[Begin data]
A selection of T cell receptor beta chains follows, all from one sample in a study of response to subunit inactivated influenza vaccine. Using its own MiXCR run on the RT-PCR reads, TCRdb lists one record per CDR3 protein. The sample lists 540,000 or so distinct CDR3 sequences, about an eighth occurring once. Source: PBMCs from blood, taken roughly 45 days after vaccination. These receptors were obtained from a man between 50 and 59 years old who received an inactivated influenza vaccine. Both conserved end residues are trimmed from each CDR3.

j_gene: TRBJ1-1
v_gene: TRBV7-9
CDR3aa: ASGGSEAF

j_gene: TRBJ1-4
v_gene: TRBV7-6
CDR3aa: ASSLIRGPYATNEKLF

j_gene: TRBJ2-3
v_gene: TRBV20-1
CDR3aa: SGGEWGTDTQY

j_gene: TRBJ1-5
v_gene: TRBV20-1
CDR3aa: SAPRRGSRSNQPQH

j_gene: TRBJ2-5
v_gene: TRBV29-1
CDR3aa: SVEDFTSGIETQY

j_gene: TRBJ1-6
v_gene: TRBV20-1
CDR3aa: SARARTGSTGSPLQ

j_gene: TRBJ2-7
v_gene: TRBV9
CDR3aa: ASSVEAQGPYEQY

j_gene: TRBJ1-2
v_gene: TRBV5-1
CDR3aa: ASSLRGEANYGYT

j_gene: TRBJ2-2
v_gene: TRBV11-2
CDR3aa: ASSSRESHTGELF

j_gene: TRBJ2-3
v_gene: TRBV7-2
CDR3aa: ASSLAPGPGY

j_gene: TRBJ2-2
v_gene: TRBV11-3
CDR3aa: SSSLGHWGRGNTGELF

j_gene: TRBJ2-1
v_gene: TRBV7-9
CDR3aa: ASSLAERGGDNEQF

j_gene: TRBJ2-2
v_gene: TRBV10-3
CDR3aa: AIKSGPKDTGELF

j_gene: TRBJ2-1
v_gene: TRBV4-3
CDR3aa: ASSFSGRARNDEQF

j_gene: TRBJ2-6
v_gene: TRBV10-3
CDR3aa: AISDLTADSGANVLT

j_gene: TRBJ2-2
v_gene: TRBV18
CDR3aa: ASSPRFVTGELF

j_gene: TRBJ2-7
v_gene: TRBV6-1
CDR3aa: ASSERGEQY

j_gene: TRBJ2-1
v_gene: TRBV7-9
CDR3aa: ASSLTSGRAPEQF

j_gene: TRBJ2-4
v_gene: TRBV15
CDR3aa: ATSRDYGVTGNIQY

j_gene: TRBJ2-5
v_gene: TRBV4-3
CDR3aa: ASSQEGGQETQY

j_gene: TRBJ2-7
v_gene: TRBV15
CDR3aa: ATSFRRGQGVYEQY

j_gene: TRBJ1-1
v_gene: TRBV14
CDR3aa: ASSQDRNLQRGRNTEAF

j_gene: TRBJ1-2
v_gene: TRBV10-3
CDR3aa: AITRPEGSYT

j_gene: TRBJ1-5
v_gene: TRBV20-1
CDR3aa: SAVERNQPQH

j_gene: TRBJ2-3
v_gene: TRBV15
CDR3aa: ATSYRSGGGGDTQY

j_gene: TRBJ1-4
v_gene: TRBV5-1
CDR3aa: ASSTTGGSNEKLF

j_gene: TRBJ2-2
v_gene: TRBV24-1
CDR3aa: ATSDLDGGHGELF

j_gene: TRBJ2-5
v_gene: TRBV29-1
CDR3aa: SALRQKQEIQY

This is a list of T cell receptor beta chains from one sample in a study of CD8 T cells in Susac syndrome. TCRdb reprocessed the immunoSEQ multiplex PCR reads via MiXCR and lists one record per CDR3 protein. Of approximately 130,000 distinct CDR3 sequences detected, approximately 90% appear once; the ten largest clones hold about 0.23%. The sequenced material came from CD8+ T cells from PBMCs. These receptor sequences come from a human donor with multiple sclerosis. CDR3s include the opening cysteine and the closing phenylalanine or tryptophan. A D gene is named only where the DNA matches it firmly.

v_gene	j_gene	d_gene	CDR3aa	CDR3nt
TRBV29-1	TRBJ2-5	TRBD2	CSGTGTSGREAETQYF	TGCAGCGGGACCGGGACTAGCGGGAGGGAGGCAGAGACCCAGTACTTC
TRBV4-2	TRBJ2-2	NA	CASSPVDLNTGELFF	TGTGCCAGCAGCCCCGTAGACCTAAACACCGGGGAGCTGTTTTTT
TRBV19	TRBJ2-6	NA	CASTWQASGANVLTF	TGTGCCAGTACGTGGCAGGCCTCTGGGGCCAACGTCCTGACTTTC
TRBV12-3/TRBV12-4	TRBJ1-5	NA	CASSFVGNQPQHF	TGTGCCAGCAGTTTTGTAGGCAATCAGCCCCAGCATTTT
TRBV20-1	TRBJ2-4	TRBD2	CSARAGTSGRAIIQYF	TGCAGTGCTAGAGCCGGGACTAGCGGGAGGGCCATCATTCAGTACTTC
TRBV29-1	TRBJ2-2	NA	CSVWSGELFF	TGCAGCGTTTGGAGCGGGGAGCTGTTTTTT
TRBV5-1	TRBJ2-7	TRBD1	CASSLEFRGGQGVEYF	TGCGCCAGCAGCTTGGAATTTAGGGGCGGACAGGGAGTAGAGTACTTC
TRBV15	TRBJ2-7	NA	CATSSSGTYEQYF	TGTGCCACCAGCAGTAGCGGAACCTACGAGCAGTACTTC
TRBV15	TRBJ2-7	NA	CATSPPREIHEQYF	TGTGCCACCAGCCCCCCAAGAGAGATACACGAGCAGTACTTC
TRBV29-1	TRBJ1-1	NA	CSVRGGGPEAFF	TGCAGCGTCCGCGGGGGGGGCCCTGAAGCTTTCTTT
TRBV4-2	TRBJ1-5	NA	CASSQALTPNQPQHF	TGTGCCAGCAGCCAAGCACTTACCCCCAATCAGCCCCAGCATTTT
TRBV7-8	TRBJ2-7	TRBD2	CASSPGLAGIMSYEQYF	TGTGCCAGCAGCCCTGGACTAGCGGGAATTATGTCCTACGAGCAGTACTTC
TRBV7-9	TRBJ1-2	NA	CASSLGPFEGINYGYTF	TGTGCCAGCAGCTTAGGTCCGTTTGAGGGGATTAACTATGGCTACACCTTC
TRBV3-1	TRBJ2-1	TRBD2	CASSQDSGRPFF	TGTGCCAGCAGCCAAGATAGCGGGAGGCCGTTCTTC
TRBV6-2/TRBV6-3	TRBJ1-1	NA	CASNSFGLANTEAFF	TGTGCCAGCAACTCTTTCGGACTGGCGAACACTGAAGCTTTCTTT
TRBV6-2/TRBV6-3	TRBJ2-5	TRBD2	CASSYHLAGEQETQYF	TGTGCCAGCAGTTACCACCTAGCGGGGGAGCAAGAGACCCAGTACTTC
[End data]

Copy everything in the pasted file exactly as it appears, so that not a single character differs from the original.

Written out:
A selection of T cell receptor beta chains follows, all from one sample in a study of response to subunit inactivated influenza vaccine. Using its own MiXCR run on the RT-PCR reads, TCRdb lists one record per CDR3 protein. The sample lists 540,000 or so distinct CDR3 sequences, about an eighth occurring once. Source: PBMCs from blood, taken roughly 45 days after vaccination. These receptors were obtained from a man between 50 and 59 years old who received an inactivated influenza vaccine. Both conserved end residues are trimmed from each CDR3.

j_gene: TRBJ1-1
v_gene: TRBV7-9
CDR3aa: ASGGSEAF

j_gene: TRBJ1-4
v_gene: TRBV7-6
CDR3aa: ASSLIRGPYATNEKLF

j_gene: TRBJ2-3
v_gene: TRBV20-1
CDR3aa: SGGEWGTDTQY

j_gene: TRBJ1-5
v_gene: TRBV20-1
CDR3aa: SAPRRGSRSNQPQH

j_gene: TRBJ2-5
v_gene: TRBV29-1
CDR3aa: SVEDFTSGIETQY

j_gene: TRBJ1-6
v_gene: TRBV20-1
CDR3aa: SARARTGSTGSPLQ

j_gene: TRBJ2-7
v_gene: TRBV9
CDR3aa: ASSVEAQGPYEQY

j_gene: TRBJ1-2
v_gene: TRBV5-1
CDR3aa: ASSLRGEANYGYT

j_gene: TRBJ2-2
v_gene: TRBV11-2
CDR3aa: ASSSRESHTGELF

j_gene: TRBJ2-3
v_gene: TRBV7-2
CDR3aa: ASSLAPGPGY

j_gene: TRBJ2-2
v_gene: TRBV11-3
CDR3aa: SSSLGHWGRGNTGELF

j_gene: TRBJ2-1
v_gene: TRBV7-9
CDR3aa: ASSLAERGGDNEQF

j_gene: TRBJ2-2
v_gene: TRBV10-3
CDR3aa: AIKSGPKDTGELF

j_gene: TRBJ2-1
v_gene: TRBV4-3
CDR3aa: ASSFSGRARNDEQF

j_gene: TRBJ2-6
v_gene: TRBV10-3
CDR3aa: AISDLTADSGANVLT

j_gene: TRBJ2-2
v_gene: TRBV18
CDR3aa: ASSPRFVTGELF

j_gene: TRBJ2-7
v_gene: TRBV6-1
CDR3aa: ASSERGEQY

j_gene: TRBJ2-1
v_gene: TRBV7-9
CDR3aa: ASSLTSGRAPEQF

j_gene: TRBJ2-4
v_gene: TRBV15
CDR3aa: ATSRDYGVTGNIQY

j_gene: TRBJ2-5
v_gene: TRBV4-3
CDR3aa: ASSQEGGQETQY

j_gene: TRBJ2-7
v_gene: TRBV15
CDR3aa: ATSFRRGQGVYEQY

j_gene: TRBJ1-1
v_gene: TRBV14
CDR3aa: ASSQDRNLQRGRNTEAF

j_gene: TRBJ1-2
v_gene: TRBV10-3
CDR3aa: AITRPEGSYT

j_gene: TRBJ1-5
v_gene: TRBV20-1
CDR3aa: SAVERNQPQH

j_gene: TRBJ2-3
v_gene: TRBV15
CDR3aa: ATSYRSGGGGDTQY

j_gene: TRBJ1-4
v_gene: TRBV5-1
CDR3aa: ASSTTGGSNEKLF

j_gene: TRBJ2-2
v_gene: TRBV24-1
CDR3aa: ATSDLDGGHGELF

j_gene: TRBJ2-5
v_gene: TRBV29-1
CDR3aa: SALRQKQEIQY

This is a list of T cell receptor beta chains from one sample in a study of CD8 T cells in Susac syndrome. TCRdb reprocessed the immunoSEQ multiplex PCR reads via MiXCR and lists one record per CDR3 protein. Of approximately 130,000 distinct CDR3 sequences detected, approximately 90% appear once; the ten largest clones hold about 0.23%. The sequenced material came from CD8+ T cells from PBMCs. These receptor sequences come from a human donor with multiple sclerosis. CDR3s include the opening cysteine and the closing phenylalanine or tryptophan. A D gene is named only where the DNA matches it firmly.

v_gene	j_gene	d_gene	CDR3aa	CDR3nt
TRBV29-1	TRBJ2-5	TRBD2	CSGTGTSGREAETQYF	TGCAGCGGGACCGGGACTAGCGGGAGGGAGGCAGAGACCCAGTACTTC
TRBV4-2	TRBJ2-2	NA	CASSPVDLNTGELFF	TGTGCCAGCAGCCCCGTAGACCTAAACACCGGGGAGCTGTTTTTT
TRBV19	TRBJ2-6	NA	CASTWQASGANVLTF	TGTGCCAGTACGTGGCAGGCCTCTGGGGCCAACGTCCTGACTTTC
TRBV12-3/TRBV12-4	TRBJ1-5	NA	CASSFVGNQPQHF	TGTGCCAGCAGTTTTGTAGGCAATCAGCCCCAGCATTTT
TRBV20-1	TRBJ2-4	TRBD2	CSARAGTSGRAIIQYF	TGCAGTGCTAGAGCCGGGACTAGCGGGAGGGCCATCATTCAGTACTTC
TRBV29-1	TRBJ2-2	NA	CSVWSGELFF	TGCAGCGTTTGGAGCGGGGAGCTGTTTTTT
TRBV5-1	TRBJ2-7	TRBD1	CASSLEFRGGQGVEYF	TGCGCCAGCAGCTTGGAATTTAGGGGCGGACAGGGAGTAGAGTACTTC
TRBV15	TRBJ2-7	NA	CATSSSGTYEQYF	TGTGCCACCAGCAGTAGCGGAACCTACGAGCAGTACTTC
TRBV15	TRBJ2-7	NA	CATSPPREIHEQYF	TGTGCCACCAGCCCCCCAAGAGAGATACACGAGCAGTACTTC
TRBV29-1	TRBJ1-1	NA	CSVRGGGPEAFF	TGCAGCGTCCGCGGGGGGGGCCCTGAAGCTTTCTTT
TRBV4-2	TRBJ1-5	NA	CASSQALTPNQPQHF	TGTGCCAGCAGCCAAGCACTTACCCCCAATCAGCCCCAGCATTTT
TRBV7-8	TRBJ2-7	TRBD2	CASSPGLAGIMSYEQYF	TGTGCCAGCAGCCCTGGACTAGCGGGAATTATGTCCTACGAGCAGTACTTC
TRBV7-9	TRBJ1-2	NA	CASSLGPFEGINYGYTF	TGTGCCAGCAGCTTAGGTCCGTTTGAGGGGATTAACTATGGCTACACCTTC
TRBV3-1	TRBJ2-1	TRBD2	CASSQDSGRPFF	TGTGCCAGCAGCCAAGATAGCGGGAGGCCGTTCTTC
TRBV6-2/TRBV6-3	TRBJ1-1	NA	CASNSFGLANTEAFF	TGTGCCAGCAACTCTTTCGGACTGGCGAACACTGAAGCTTTCTTT
TRBV6-2/TRBV6-3	TRBJ2-5	TRBD2	CASSYHLAGEQETQYF	TGTGCCAGCAGTTACCACCTAGCGGGGGAGCAAGAGACCCAGTACTTC